Why Writing Law Should be Like Writing Source Code: Artificial Intelligence and the Future of Privacy Laws

During the 2010 Spring Symposium of the Association for the Advancement of Artificial Intelligence, I presented a privacy-focused paper: “Application of an Autonomous Intelligent Cyber Entity as a Veiled Agent.” It described using an AI application as a public-facing avatar; a privacy shield. The setup would be accomplished through a mechanism similar to that used for corporations.

Now here we are, more than 10 years later and a lot has changed in the privacy law ecosystem. We have witnessed a massive increase in privacy-related legal jurisprudence, giving rise to new frameworks like the GDPR and the CCPA. Industry-driven efforts to use encryption as a privacy shield were also exposed to vigorous public debate, such as was the case in the aftermath of the 2015 San Bernardino shooting, with the legal battle between the DOJ/FBI and Apple highlighting complex public policy and privacy questions that remain outstanding to this day.

But privacy law can only go so far. Yes, generally, it can do a pretty good job in providing the range of do-and-don’t data collection practices. Yet protecting privacy, really protecting it, means protecting sensitive data from public exposure. As such, there is, to borrow from the world of software coding, an execution flaw: At the end of the day the very people that the law is supposed to protect don’t really understand their legal rights (think: CCPA) and won’t even bother to take the time to learn them (it is, after all, a daunting task). And so we have a legal framework were most people won’t be reasonably successful in enforcing their legal rights, not so much from the perspective of cashing out in litigation-driven settlements, but more so as a matter of effectively maintaining their private data private.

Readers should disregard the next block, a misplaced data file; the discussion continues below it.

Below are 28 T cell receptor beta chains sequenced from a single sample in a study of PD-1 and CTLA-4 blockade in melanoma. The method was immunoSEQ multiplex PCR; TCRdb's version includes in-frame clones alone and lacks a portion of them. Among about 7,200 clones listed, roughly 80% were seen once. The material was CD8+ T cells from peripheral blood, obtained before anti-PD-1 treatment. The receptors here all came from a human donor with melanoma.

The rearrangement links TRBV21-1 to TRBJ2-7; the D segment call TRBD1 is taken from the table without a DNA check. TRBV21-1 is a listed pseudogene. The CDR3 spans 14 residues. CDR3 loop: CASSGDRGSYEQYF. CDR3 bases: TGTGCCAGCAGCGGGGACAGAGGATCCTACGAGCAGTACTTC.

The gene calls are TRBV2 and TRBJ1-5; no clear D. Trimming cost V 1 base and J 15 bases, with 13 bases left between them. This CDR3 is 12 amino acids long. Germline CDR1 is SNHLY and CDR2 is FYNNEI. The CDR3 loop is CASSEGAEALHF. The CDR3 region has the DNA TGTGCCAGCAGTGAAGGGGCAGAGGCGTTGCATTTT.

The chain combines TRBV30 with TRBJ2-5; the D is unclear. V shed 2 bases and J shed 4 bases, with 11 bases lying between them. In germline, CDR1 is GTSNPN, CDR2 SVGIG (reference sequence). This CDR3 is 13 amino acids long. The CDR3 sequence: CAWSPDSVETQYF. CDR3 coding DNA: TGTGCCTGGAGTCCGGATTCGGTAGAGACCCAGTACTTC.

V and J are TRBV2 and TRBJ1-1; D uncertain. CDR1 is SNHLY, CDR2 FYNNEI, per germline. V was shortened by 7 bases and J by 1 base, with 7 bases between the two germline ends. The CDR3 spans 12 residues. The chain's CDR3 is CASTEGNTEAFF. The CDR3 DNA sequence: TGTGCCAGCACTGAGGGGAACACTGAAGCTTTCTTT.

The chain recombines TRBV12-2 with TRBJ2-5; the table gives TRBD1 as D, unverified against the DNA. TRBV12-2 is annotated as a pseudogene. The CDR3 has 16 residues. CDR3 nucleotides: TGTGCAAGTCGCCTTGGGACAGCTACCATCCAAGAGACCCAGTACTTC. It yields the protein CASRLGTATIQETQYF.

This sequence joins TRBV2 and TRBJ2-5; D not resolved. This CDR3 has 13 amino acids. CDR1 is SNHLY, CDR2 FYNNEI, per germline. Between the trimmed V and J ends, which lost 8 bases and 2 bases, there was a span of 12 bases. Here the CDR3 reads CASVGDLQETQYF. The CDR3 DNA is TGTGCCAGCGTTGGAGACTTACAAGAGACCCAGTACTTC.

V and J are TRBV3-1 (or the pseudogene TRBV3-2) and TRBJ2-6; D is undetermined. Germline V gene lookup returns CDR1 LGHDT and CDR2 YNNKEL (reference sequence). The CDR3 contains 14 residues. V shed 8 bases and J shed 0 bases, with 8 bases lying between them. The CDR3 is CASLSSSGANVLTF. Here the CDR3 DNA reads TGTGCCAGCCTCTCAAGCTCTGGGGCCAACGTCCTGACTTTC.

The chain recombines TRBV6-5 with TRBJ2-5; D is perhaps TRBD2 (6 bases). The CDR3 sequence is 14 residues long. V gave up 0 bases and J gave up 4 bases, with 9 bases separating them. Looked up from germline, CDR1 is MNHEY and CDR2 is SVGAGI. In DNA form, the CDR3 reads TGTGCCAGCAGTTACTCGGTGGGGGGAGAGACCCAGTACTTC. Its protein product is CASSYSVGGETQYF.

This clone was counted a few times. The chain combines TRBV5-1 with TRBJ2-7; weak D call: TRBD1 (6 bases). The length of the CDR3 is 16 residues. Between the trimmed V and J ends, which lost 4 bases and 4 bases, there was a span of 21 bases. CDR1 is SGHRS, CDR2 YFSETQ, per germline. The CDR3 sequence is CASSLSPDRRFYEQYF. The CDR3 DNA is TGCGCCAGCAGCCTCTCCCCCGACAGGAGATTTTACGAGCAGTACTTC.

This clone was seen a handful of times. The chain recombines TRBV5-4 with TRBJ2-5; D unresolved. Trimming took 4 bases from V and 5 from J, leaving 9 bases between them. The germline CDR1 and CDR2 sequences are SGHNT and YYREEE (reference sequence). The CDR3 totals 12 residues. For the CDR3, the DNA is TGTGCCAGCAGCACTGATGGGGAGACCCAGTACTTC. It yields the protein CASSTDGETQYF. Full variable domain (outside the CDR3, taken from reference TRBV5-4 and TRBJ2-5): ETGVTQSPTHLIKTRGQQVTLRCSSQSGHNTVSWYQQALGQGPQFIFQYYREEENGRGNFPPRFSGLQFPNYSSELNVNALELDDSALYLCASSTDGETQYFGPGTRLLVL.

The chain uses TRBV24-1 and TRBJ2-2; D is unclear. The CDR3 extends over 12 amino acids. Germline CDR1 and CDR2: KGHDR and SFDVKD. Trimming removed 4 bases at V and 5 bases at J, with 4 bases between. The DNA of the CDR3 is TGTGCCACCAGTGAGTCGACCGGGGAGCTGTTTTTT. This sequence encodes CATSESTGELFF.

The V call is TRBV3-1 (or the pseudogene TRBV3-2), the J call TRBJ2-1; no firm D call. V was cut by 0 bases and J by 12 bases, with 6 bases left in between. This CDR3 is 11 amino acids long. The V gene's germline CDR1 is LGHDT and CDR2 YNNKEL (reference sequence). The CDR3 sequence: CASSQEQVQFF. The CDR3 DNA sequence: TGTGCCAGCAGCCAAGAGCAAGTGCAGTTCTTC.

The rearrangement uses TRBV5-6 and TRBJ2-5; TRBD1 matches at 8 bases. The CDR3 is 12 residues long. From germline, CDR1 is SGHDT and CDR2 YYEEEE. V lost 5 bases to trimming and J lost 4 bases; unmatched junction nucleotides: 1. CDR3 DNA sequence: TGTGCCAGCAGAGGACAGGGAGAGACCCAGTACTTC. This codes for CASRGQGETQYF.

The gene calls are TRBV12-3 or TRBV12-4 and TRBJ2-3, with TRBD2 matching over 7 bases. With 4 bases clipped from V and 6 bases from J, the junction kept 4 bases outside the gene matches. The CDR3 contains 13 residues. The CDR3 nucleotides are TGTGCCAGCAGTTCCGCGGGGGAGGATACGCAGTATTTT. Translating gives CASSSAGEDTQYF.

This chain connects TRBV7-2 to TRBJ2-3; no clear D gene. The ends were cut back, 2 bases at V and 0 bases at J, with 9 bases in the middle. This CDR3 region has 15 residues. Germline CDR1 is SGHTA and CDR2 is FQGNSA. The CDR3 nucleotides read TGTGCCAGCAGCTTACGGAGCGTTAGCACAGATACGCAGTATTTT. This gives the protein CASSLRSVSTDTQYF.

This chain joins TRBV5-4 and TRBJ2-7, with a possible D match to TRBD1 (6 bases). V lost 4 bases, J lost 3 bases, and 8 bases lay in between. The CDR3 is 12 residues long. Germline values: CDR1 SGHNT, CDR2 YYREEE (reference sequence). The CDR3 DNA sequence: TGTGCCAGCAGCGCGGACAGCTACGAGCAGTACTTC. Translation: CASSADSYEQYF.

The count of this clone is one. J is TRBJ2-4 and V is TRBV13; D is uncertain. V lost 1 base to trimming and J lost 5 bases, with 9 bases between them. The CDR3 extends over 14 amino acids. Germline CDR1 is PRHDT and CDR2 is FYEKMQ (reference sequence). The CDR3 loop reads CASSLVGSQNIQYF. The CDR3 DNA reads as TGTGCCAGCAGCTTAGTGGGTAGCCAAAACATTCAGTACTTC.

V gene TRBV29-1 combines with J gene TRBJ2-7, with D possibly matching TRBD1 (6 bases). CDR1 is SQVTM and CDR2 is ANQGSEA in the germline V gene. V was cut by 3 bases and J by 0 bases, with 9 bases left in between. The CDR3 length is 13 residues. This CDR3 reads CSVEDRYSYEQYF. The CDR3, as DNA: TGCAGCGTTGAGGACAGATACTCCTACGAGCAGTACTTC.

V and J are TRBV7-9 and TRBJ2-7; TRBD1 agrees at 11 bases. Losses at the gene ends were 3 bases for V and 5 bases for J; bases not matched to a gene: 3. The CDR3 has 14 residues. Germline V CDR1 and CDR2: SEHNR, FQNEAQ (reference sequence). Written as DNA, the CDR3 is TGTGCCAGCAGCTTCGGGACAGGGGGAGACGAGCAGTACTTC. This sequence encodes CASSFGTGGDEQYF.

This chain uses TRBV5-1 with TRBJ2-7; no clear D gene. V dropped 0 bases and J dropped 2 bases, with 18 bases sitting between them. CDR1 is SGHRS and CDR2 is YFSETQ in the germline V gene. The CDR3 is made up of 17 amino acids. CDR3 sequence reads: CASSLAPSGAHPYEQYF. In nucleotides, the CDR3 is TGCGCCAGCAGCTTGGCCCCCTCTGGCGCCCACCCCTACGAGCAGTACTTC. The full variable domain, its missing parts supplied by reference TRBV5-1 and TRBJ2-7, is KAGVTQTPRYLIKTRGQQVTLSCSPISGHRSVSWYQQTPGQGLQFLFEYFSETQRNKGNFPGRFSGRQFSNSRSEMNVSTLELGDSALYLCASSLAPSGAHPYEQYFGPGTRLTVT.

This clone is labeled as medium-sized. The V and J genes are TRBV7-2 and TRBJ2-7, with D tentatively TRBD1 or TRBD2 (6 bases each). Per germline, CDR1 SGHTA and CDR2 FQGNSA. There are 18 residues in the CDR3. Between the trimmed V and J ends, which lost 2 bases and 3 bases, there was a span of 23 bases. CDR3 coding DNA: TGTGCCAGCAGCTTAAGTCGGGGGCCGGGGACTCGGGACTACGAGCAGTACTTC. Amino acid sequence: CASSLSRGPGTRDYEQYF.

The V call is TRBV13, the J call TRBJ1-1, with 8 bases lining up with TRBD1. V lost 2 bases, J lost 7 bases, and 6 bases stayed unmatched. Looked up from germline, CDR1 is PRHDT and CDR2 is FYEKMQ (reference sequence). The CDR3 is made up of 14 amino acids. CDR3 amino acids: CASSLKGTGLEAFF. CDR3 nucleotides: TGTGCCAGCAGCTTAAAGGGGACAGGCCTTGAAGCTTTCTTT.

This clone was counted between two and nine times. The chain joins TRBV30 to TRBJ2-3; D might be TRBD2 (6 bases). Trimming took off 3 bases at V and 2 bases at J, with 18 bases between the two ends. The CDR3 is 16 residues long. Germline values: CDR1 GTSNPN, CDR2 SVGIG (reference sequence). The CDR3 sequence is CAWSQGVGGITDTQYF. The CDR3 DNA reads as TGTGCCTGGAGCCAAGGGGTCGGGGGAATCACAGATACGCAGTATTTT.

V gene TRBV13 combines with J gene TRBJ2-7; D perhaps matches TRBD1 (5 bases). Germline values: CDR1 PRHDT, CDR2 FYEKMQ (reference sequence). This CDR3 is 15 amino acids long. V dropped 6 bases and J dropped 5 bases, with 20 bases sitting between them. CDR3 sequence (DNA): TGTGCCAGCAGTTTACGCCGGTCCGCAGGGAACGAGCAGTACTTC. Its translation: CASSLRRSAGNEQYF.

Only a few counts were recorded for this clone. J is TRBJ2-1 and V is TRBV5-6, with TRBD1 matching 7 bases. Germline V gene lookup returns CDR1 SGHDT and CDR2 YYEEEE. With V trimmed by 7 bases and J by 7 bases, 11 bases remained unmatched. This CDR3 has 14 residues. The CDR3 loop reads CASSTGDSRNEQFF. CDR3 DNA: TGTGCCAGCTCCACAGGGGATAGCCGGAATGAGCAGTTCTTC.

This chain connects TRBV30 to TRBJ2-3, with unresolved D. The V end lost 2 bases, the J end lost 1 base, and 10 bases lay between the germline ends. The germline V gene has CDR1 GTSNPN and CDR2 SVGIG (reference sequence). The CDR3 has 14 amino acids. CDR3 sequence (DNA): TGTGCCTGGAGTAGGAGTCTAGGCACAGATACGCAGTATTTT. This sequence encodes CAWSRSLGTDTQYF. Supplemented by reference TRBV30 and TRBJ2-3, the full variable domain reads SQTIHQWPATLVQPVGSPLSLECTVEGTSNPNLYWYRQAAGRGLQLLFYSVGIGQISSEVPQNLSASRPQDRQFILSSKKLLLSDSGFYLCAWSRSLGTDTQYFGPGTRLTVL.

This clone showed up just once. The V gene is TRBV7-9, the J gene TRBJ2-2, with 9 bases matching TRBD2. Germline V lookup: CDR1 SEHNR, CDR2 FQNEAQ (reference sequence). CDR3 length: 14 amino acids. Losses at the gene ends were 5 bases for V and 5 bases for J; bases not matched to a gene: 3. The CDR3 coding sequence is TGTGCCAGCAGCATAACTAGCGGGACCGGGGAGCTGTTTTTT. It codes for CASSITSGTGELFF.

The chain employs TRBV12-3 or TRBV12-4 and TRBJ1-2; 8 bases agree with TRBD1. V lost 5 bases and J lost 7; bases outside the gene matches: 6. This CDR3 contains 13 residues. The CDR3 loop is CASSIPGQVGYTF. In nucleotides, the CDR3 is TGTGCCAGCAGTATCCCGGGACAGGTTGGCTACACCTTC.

The AI application I described in the symposium paper can serve as a useful privacy-enhancing companion, not only for people that desire to take their privacy practice to the next level, but also to law makers and the AI application developers. For this to work, it means, among other things, adopting a novel approach to writing privacy law (or any other law, for that matter) and bringing it more in line with the practice of writing source code. This entails, and requires, maintaining a synchronous, cooperative relationship, one where new/updated privacy laws are periodically “seeded” to AI developers and these, in turn, build and maintain the veiled identity AI applications with an eye on maximizing the user’s utility. This approach alleviates the execution flaw that is currently the state of privacy law drafting.